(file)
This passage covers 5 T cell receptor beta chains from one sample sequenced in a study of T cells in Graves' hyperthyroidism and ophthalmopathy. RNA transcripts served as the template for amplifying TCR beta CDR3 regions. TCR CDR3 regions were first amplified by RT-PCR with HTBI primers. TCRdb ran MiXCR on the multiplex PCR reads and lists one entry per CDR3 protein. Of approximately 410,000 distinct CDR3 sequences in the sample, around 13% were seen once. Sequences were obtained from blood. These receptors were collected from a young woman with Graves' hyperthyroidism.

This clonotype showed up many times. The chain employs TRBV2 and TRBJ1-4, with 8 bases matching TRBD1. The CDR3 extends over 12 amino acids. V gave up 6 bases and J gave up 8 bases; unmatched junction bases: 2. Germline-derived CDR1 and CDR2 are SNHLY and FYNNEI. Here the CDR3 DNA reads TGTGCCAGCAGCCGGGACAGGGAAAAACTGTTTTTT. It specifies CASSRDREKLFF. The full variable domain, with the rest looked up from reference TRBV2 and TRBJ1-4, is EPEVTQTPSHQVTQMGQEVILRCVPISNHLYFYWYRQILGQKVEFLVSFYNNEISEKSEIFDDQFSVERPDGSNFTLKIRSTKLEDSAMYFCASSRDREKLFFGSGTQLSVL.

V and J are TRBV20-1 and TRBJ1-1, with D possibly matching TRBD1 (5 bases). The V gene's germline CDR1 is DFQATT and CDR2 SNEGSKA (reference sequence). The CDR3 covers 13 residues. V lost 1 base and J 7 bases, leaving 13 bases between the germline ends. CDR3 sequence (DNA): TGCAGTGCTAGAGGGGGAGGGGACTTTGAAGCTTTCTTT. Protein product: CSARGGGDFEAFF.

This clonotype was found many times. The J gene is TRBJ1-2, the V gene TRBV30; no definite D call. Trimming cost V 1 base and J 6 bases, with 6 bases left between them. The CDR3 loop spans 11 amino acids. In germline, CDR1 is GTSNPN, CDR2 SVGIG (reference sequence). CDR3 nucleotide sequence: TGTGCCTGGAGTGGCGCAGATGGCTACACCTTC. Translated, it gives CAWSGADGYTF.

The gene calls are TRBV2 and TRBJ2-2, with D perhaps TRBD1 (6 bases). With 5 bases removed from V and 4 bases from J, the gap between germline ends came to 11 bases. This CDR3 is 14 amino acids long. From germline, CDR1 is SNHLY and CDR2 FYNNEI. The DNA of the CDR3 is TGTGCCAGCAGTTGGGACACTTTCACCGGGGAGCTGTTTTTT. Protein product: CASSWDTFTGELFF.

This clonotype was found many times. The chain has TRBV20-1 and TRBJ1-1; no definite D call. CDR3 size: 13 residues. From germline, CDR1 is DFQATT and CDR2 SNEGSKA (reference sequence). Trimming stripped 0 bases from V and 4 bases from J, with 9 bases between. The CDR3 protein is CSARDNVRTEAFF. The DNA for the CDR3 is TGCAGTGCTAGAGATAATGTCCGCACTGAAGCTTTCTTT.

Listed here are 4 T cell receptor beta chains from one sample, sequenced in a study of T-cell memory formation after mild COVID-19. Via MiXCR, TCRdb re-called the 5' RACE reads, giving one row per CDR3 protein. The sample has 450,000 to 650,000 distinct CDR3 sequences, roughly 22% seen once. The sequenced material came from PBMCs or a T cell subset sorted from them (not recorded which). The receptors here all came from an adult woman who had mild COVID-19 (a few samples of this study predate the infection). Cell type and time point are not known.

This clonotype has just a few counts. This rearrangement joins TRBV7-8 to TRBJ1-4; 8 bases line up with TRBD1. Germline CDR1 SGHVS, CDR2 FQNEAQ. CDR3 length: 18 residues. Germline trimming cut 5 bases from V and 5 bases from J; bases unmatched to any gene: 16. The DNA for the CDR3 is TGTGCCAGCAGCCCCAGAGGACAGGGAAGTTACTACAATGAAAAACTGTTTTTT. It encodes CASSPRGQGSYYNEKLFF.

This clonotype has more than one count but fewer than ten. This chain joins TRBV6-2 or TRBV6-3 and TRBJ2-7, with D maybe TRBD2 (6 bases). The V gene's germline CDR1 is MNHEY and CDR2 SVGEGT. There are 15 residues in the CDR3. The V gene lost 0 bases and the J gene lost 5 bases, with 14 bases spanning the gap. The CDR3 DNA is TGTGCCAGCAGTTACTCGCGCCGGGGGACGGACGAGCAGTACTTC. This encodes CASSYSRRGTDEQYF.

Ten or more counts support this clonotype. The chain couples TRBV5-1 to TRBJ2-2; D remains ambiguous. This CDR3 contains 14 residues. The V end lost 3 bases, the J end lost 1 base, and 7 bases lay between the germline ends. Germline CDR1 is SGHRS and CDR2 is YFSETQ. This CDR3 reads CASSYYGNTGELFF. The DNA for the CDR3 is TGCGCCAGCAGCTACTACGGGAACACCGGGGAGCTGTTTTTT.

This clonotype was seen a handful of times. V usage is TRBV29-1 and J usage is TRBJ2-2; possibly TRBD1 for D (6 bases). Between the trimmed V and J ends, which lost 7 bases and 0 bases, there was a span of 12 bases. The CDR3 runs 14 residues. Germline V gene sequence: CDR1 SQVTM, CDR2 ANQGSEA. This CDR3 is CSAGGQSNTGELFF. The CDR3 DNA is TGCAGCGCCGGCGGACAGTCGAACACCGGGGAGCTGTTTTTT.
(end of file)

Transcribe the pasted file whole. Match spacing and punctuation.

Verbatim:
This passage covers 5 T cell receptor beta chains from one sample sequenced in a study of T cells in Graves' hyperthyroidism and ophthalmopathy. RNA transcripts served as the template for amplifying TCR beta CDR3 regions. TCR CDR3 regions were first amplified by RT-PCR with HTBI primers. TCRdb ran MiXCR on the multiplex PCR reads and lists one entry per CDR3 protein. Of approximately 410,000 distinct CDR3 sequences in the sample, around 13% were seen once. Sequences were obtained from blood. These receptors were collected from a young woman with Graves' hyperthyroidism.

This clonotype showed up many times. The chain employs TRBV2 and TRBJ1-4, with 8 bases matching TRBD1. The CDR3 extends over 12 amino acids. V gave up 6 bases and J gave up 8 bases; unmatched junction bases: 2. Germline-derived CDR1 and CDR2 are SNHLY and FYNNEI. Here the CDR3 DNA reads TGTGCCAGCAGCCGGGACAGGGAAAAACTGTTTTTT. It specifies CASSRDREKLFF. The full variable domain, with the rest looked up from reference TRBV2 and TRBJ1-4, is EPEVTQTPSHQVTQMGQEVILRCVPISNHLYFYWYRQILGQKVEFLVSFYNNEISEKSEIFDDQFSVERPDGSNFTLKIRSTKLEDSAMYFCASSRDREKLFFGSGTQLSVL.

V and J are TRBV20-1 and TRBJ1-1, with D possibly matching TRBD1 (5 bases). The V gene's germline CDR1 is DFQATT and CDR2 SNEGSKA (reference sequence). The CDR3 covers 13 residues. V lost 1 base and J 7 bases, leaving 13 bases between the germline ends. CDR3 sequence (DNA): TGCAGTGCTAGAGGGGGAGGGGACTTTGAAGCTTTCTTT. Protein product: CSARGGGDFEAFF.

This clonotype was found many times. The J gene is TRBJ1-2, the V gene TRBV30; no definite D call. Trimming cost V 1 base and J 6 bases, with 6 bases left between them. The CDR3 loop spans 11 amino acids. In germline, CDR1 is GTSNPN, CDR2 SVGIG (reference sequence). CDR3 nucleotide sequence: TGTGCCTGGAGTGGCGCAGATGGCTACACCTTC. Translated, it gives CAWSGADGYTF.

The gene calls are TRBV2 and TRBJ2-2, with D perhaps TRBD1 (6 bases). With 5 bases removed from V and 4 bases from J, the gap between germline ends came to 11 bases. This CDR3 is 14 amino acids long. From germline, CDR1 is SNHLY and CDR2 FYNNEI. The DNA of the CDR3 is TGTGCCAGCAGTTGGGACACTTTCACCGGGGAGCTGTTTTTT. Protein product: CASSWDTFTGELFF.

This clonotype was found many times. The chain has TRBV20-1 and TRBJ1-1; no definite D call. CDR3 size: 13 residues. From germline, CDR1 is DFQATT and CDR2 SNEGSKA (reference sequence). Trimming stripped 0 bases from V and 4 bases from J, with 9 bases between. The CDR3 protein is CSARDNVRTEAFF. The DNA for the CDR3 is TGCAGTGCTAGAGATAATGTCCGCACTGAAGCTTTCTTT.

Listed here are 4 T cell receptor beta chains from one sample, sequenced in a study of T-cell memory formation after mild COVID-19. Via MiXCR, TCRdb re-called the 5' RACE reads, giving one row per CDR3 protein. The sample has 450,000 to 650,000 distinct CDR3 sequences, roughly 22% seen once. The sequenced material came from PBMCs or a T cell subset sorted from them (not recorded which). The receptors here all came from an adult woman who had mild COVID-19 (a few samples of this study predate the infection). Cell type and time point are not known.

This clonotype has just a few counts. This rearrangement joins TRBV7-8 to TRBJ1-4; 8 bases line up with TRBD1. Germline CDR1 SGHVS, CDR2 FQNEAQ. CDR3 length: 18 residues. Germline trimming cut 5 bases from V and 5 bases from J; bases unmatched to any gene: 16. The DNA for the CDR3 is TGTGCCAGCAGCCCCAGAGGACAGGGAAGTTACTACAATGAAAAACTGTTTTTT. It encodes CASSPRGQGSYYNEKLFF.

This clonotype has more than one count but fewer than ten. This chain joins TRBV6-2 or TRBV6-3 and TRBJ2-7, with D maybe TRBD2 (6 bases). The V gene's germline CDR1 is MNHEY and CDR2 SVGEGT. There are 15 residues in the CDR3. The V gene lost 0 bases and the J gene lost 5 bases, with 14 bases spanning the gap. The CDR3 DNA is TGTGCCAGCAGTTACTCGCGCCGGGGGACGGACGAGCAGTACTTC. This encodes CASSYSRRGTDEQYF.

Ten or more counts support this clonotype. The chain couples TRBV5-1 to TRBJ2-2; D remains ambiguous. This CDR3 contains 14 residues. The V end lost 3 bases, the J end lost 1 base, and 7 bases lay between the germline ends. Germline CDR1 is SGHRS and CDR2 is YFSETQ. This CDR3 reads CASSYYGNTGELFF. The DNA for the CDR3 is TGCGCCAGCAGCTACTACGGGAACACCGGGGAGCTGTTTTTT.

This clonotype was seen a handful of times. V usage is TRBV29-1 and J usage is TRBJ2-2; possibly TRBD1 for D (6 bases). Between the trimmed V and J ends, which lost 7 bases and 0 bases, there was a span of 12 bases. The CDR3 runs 14 residues. Germline V gene sequence: CDR1 SQVTM, CDR2 ANQGSEA. This CDR3 is CSAGGQSNTGELFF. The CDR3 DNA is TGCAGCGCCGGCGGACAGTCGAACACCGGGGAGCTGTTTTTT.